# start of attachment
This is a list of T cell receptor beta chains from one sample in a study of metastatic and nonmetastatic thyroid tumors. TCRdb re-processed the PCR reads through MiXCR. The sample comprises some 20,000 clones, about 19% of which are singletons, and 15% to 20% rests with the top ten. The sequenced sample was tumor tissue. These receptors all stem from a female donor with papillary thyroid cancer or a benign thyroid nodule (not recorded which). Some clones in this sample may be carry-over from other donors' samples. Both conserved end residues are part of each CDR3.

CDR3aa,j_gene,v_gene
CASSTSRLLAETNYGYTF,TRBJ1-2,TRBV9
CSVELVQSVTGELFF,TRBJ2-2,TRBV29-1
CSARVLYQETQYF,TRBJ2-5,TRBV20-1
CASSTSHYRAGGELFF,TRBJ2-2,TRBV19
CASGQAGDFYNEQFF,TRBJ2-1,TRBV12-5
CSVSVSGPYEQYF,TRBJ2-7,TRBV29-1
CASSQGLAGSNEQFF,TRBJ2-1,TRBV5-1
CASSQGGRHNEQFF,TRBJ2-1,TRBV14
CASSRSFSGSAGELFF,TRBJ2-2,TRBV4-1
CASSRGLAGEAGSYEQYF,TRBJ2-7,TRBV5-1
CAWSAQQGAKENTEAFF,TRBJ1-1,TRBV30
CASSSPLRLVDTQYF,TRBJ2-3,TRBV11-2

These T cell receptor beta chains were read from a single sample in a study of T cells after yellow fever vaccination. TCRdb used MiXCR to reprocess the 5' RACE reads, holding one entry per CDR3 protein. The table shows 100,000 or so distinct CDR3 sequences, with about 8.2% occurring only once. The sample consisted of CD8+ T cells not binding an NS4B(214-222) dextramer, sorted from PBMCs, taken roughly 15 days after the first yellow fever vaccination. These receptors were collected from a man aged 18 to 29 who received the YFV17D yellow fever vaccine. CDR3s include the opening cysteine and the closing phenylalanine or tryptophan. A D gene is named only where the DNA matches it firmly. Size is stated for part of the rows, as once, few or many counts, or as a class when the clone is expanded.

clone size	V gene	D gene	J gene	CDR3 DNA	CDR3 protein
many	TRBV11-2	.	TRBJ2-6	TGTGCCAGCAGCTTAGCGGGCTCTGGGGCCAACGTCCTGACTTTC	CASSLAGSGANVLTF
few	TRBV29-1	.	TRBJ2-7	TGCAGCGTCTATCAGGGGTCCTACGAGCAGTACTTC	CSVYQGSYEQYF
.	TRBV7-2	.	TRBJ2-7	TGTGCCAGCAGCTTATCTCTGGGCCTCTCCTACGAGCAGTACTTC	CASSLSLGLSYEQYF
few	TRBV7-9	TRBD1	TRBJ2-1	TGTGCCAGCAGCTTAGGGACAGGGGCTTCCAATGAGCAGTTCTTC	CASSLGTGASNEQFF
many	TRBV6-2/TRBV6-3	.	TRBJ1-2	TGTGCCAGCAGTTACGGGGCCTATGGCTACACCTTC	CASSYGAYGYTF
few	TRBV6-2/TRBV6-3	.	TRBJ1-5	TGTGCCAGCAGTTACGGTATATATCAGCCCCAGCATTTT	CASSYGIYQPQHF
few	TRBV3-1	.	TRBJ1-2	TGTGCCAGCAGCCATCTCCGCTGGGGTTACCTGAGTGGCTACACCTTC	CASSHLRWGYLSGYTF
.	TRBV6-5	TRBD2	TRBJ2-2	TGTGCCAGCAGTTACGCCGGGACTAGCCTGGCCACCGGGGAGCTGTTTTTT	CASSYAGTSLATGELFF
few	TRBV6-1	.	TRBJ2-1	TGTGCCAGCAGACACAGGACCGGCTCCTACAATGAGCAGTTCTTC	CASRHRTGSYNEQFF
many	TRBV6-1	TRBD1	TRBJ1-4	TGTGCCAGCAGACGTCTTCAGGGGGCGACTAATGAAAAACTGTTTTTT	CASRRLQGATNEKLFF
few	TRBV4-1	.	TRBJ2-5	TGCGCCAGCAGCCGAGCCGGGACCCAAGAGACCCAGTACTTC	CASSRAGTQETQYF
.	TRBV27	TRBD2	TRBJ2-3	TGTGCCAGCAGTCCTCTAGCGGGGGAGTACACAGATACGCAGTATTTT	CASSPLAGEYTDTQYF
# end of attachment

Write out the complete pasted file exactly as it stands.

This is a list of T cell receptor beta chains from one sample in a study of metastatic and nonmetastatic thyroid tumors. TCRdb re-processed the PCR reads through MiXCR. The sample comprises some 20,000 clones, about 19% of which are singletons, and 15% to 20% rests with the top ten. The sequenced sample was tumor tissue. These receptors all stem from a female donor with papillary thyroid cancer or a benign thyroid nodule (not recorded which). Some clones in this sample may be carry-over from other donors' samples. Both conserved end residues are part of each CDR3.

CDR3aa,j_gene,v_gene
CASSTSRLLAETNYGYTF,TRBJ1-2,TRBV9
CSVELVQSVTGELFF,TRBJ2-2,TRBV29-1
CSARVLYQETQYF,TRBJ2-5,TRBV20-1
CASSTSHYRAGGELFF,TRBJ2-2,TRBV19
CASGQAGDFYNEQFF,TRBJ2-1,TRBV12-5
CSVSVSGPYEQYF,TRBJ2-7,TRBV29-1
CASSQGLAGSNEQFF,TRBJ2-1,TRBV5-1
CASSQGGRHNEQFF,TRBJ2-1,TRBV14
CASSRSFSGSAGELFF,TRBJ2-2,TRBV4-1
CASSRGLAGEAGSYEQYF,TRBJ2-7,TRBV5-1
CAWSAQQGAKENTEAFF,TRBJ1-1,TRBV30
CASSSPLRLVDTQYF,TRBJ2-3,TRBV11-2

These T cell receptor beta chains were read from a single sample in a study of T cells after yellow fever vaccination. TCRdb used MiXCR to reprocess the 5' RACE reads, holding one entry per CDR3 protein. The table shows 100,000 or so distinct CDR3 sequences, with about 8.2% occurring only once. The sample consisted of CD8+ T cells not binding an NS4B(214-222) dextramer, sorted from PBMCs, taken roughly 15 days after the first yellow fever vaccination. These receptors were collected from a man aged 18 to 29 who received the YFV17D yellow fever vaccine. CDR3s include the opening cysteine and the closing phenylalanine or tryptophan. A D gene is named only where the DNA matches it firmly. Size is stated for part of the rows, as once, few or many counts, or as a class when the clone is expanded.

clone size	V gene	D gene	J gene	CDR3 DNA	CDR3 protein
many	TRBV11-2	.	TRBJ2-6	TGTGCCAGCAGCTTAGCGGGCTCTGGGGCCAACGTCCTGACTTTC	CASSLAGSGANVLTF
few	TRBV29-1	.	TRBJ2-7	TGCAGCGTCTATCAGGGGTCCTACGAGCAGTACTTC	CSVYQGSYEQYF
.	TRBV7-2	.	TRBJ2-7	TGTGCCAGCAGCTTATCTCTGGGCCTCTCCTACGAGCAGTACTTC	CASSLSLGLSYEQYF
few	TRBV7-9	TRBD1	TRBJ2-1	TGTGCCAGCAGCTTAGGGACAGGGGCTTCCAATGAGCAGTTCTTC	CASSLGTGASNEQFF
many	TRBV6-2/TRBV6-3	.	TRBJ1-2	TGTGCCAGCAGTTACGGGGCCTATGGCTACACCTTC	CASSYGAYGYTF
few	TRBV6-2/TRBV6-3	.	TRBJ1-5	TGTGCCAGCAGTTACGGTATATATCAGCCCCAGCATTTT	CASSYGIYQPQHF
few	TRBV3-1	.	TRBJ1-2	TGTGCCAGCAGCCATCTCCGCTGGGGTTACCTGAGTGGCTACACCTTC	CASSHLRWGYLSGYTF
.	TRBV6-5	TRBD2	TRBJ2-2	TGTGCCAGCAGTTACGCCGGGACTAGCCTGGCCACCGGGGAGCTGTTTTTT	CASSYAGTSLATGELFF
few	TRBV6-1	.	TRBJ2-1	TGTGCCAGCAGACACAGGACCGGCTCCTACAATGAGCAGTTCTTC	CASRHRTGSYNEQFF
many	TRBV6-1	TRBD1	TRBJ1-4	TGTGCCAGCAGACGTCTTCAGGGGGCGACTAATGAAAAACTGTTTTTT	CASRRLQGATNEKLFF
few	TRBV4-1	.	TRBJ2-5	TGCGCCAGCAGCCGAGCCGGGACCCAAGAGACCCAGTACTTC	CASSRAGTQETQYF
.	TRBV27	TRBD2	TRBJ2-3	TGTGCCAGCAGTCCTCTAGCGGGGGAGTACACAGATACGCAGTATTTT	CASSPLAGEYTDTQYF